Meetings of the “body of the people” to determine the fate of the tea were held at Old South Meeting House on November 29, 30, December 14 and for the last time on December 16, the night the tea was destroyed. On each of these dates a morning meeting adjourned and reassembled in the afternoon. Attendance ebbed and flowed as most of the attendees were working people who could not afford to be absent from work the whole day. At the final meeting on December 16, Adams wrote there were “at least 5000 men” who were “inhabitants of this and the adjacent towns,” some from a “distance of twenty miles.” Royal Governor Thomas Hutchinson, usually skeptical of patriot claims, seems to have accepted the number 5,000, which he and others reported to officials in London. The near consensus on attendance at these meetings was broken only by John Rowe, a cautious merchant of shifting political loyalties, who recorded in his diary that attendance at the November 29 meeting was “about 2500, as near as I could guess.”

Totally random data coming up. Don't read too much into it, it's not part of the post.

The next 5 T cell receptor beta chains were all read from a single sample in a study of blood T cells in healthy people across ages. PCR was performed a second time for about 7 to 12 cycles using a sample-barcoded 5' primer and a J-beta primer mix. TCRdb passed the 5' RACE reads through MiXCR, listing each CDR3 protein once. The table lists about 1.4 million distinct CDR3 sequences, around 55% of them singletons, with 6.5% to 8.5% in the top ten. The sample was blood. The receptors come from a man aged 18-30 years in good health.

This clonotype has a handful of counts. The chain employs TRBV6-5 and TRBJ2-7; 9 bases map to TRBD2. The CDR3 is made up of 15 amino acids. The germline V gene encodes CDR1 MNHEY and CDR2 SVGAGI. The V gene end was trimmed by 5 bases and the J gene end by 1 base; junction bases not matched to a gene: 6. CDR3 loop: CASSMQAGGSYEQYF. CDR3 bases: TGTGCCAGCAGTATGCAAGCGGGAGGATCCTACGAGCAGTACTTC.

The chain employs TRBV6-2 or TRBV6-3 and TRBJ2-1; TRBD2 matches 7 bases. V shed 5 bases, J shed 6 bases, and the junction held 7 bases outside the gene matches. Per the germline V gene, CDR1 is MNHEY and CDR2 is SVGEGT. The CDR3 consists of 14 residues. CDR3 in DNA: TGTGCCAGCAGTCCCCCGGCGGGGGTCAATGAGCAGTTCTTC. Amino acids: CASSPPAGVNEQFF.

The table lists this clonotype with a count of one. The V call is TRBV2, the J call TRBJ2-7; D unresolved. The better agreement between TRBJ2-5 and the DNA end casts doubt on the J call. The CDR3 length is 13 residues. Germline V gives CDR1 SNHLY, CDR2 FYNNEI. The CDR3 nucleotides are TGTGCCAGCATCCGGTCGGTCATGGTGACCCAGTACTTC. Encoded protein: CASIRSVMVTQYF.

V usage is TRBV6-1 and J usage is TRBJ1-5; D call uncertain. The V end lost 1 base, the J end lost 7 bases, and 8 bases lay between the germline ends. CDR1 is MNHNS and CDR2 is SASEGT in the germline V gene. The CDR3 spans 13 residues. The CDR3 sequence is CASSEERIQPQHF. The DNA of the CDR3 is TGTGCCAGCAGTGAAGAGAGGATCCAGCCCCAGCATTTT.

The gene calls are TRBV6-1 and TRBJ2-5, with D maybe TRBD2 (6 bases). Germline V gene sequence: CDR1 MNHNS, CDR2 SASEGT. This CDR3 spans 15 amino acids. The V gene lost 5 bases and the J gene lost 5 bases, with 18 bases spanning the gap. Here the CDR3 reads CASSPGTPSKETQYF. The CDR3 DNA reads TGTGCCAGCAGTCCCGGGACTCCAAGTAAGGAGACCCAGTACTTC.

The size of audiences at Old South Meeting House for other 18th Century gatherings make Adams’s claim of “at least 5000” at the December 16 meeting more than plausible. For years the Meeting House had been used for increasingly large gatherings that challenged British actions. On March 6, 1770, the morning after the Boston Massacre, an angry protest demanding withdrawal of British troops drew 3,000 to 4,000 men to Old South. The annual commemoration of the Massacre held every March from 1772 to 1775 jammed the Meeting House with women as well as men, a first for an indoor patriot meeting. When Joseph Warren delivered the Massacre oration in 1772, Rowe noted in his diary “’tis said upwards of 4000” were present “in spite of A terable N.E snow storm.” Two years later Rowe wrote that the 1774 oration by John Hancock, the wealthiest merchant in Boston who had pledged his fortune to the cause, was attended by “the greatest number of people that ever assembled on the occasion,” clearly implying that attendance was even more than in 1772. In John Adams’ vivid description of this gathering, Old South “was filled and crowded in every Pew, seat, alley and gallery by an audience of several thousands of people of all ages and characters of both sexes.”